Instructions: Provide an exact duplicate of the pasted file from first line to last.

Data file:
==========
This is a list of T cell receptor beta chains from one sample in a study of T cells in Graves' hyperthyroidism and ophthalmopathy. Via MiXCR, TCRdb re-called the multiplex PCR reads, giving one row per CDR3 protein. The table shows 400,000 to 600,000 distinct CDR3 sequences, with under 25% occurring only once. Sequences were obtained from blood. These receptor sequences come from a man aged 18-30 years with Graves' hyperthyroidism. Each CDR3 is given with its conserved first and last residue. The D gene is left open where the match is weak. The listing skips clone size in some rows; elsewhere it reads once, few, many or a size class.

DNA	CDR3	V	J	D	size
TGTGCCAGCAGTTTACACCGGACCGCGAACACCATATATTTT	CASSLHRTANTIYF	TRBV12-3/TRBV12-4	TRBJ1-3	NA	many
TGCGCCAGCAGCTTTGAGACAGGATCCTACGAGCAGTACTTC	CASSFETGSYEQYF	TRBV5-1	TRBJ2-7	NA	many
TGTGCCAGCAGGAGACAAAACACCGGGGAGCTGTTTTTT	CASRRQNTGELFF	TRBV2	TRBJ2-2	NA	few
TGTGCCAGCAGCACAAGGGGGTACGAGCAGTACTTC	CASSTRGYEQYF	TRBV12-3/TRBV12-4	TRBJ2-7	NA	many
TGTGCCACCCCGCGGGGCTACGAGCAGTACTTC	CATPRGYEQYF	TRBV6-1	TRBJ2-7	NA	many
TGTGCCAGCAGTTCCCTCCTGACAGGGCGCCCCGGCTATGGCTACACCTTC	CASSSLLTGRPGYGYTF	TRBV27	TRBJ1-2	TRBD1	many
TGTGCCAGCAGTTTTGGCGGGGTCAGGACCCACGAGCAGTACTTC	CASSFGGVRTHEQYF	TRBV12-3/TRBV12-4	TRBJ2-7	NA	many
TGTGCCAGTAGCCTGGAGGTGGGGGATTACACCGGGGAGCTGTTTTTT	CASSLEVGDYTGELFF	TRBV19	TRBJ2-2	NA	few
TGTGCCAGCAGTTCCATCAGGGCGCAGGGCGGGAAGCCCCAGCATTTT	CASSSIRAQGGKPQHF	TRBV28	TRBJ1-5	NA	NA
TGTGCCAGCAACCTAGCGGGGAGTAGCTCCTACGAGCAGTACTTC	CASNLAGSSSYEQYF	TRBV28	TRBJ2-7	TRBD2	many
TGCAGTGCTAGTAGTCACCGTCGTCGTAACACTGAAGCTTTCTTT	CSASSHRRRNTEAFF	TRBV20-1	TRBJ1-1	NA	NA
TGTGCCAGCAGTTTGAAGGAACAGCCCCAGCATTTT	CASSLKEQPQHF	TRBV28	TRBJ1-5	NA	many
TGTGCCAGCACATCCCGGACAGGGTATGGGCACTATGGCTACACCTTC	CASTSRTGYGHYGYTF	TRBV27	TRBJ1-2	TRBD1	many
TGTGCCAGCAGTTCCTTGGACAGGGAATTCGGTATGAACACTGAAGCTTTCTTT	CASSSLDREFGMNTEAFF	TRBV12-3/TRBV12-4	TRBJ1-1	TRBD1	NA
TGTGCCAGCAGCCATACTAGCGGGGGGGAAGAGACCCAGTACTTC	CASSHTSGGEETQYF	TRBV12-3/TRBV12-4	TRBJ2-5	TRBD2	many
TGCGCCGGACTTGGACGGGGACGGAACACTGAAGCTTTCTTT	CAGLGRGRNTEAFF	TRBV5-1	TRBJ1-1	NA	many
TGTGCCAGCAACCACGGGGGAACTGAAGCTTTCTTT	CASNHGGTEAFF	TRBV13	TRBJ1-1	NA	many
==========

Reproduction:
This is a list of T cell receptor beta chains from one sample in a study of T cells in Graves' hyperthyroidism and ophthalmopathy. Via MiXCR, TCRdb re-called the multiplex PCR reads, giving one row per CDR3 protein. The table shows 400,000 to 600,000 distinct CDR3 sequences, with under 25% occurring only once. Sequences were obtained from blood. These receptor sequences come from a man aged 18-30 years with Graves' hyperthyroidism. Each CDR3 is given with its conserved first and last residue. The D gene is left open where the match is weak. The listing skips clone size in some rows; elsewhere it reads once, few, many or a size class.

DNA	CDR3	V	J	D	size
TGTGCCAGCAGTTTACACCGGACCGCGAACACCATATATTTT	CASSLHRTANTIYF	TRBV12-3/TRBV12-4	TRBJ1-3	NA	many
TGCGCCAGCAGCTTTGAGACAGGATCCTACGAGCAGTACTTC	CASSFETGSYEQYF	TRBV5-1	TRBJ2-7	NA	many
TGTGCCAGCAGGAGACAAAACACCGGGGAGCTGTTTTTT	CASRRQNTGELFF	TRBV2	TRBJ2-2	NA	few
TGTGCCAGCAGCACAAGGGGGTACGAGCAGTACTTC	CASSTRGYEQYF	TRBV12-3/TRBV12-4	TRBJ2-7	NA	many
TGTGCCACCCCGCGGGGCTACGAGCAGTACTTC	CATPRGYEQYF	TRBV6-1	TRBJ2-7	NA	many
TGTGCCAGCAGTTCCCTCCTGACAGGGCGCCCCGGCTATGGCTACACCTTC	CASSSLLTGRPGYGYTF	TRBV27	TRBJ1-2	TRBD1	many
TGTGCCAGCAGTTTTGGCGGGGTCAGGACCCACGAGCAGTACTTC	CASSFGGVRTHEQYF	TRBV12-3/TRBV12-4	TRBJ2-7	NA	many
TGTGCCAGTAGCCTGGAGGTGGGGGATTACACCGGGGAGCTGTTTTTT	CASSLEVGDYTGELFF	TRBV19	TRBJ2-2	NA	few
TGTGCCAGCAGTTCCATCAGGGCGCAGGGCGGGAAGCCCCAGCATTTT	CASSSIRAQGGKPQHF	TRBV28	TRBJ1-5	NA	NA
TGTGCCAGCAACCTAGCGGGGAGTAGCTCCTACGAGCAGTACTTC	CASNLAGSSSYEQYF	TRBV28	TRBJ2-7	TRBD2	many
TGCAGTGCTAGTAGTCACCGTCGTCGTAACACTGAAGCTTTCTTT	CSASSHRRRNTEAFF	TRBV20-1	TRBJ1-1	NA	NA
TGTGCCAGCAGTTTGAAGGAACAGCCCCAGCATTTT	CASSLKEQPQHF	TRBV28	TRBJ1-5	NA	many
TGTGCCAGCACATCCCGGACAGGGTATGGGCACTATGGCTACACCTTC	CASTSRTGYGHYGYTF	TRBV27	TRBJ1-2	TRBD1	many
TGTGCCAGCAGTTCCTTGGACAGGGAATTCGGTATGAACACTGAAGCTTTCTTT	CASSSLDREFGMNTEAFF	TRBV12-3/TRBV12-4	TRBJ1-1	TRBD1	NA
TGTGCCAGCAGCCATACTAGCGGGGGGGAAGAGACCCAGTACTTC	CASSHTSGGEETQYF	TRBV12-3/TRBV12-4	TRBJ2-5	TRBD2	many
TGCGCCGGACTTGGACGGGGACGGAACACTGAAGCTTTCTTT	CAGLGRGRNTEAFF	TRBV5-1	TRBJ1-1	NA	many
TGTGCCAGCAACCACGGGGGAACTGAAGCTTTCTTT	CASNHGGTEAFF	TRBV13	TRBJ1-1	NA	many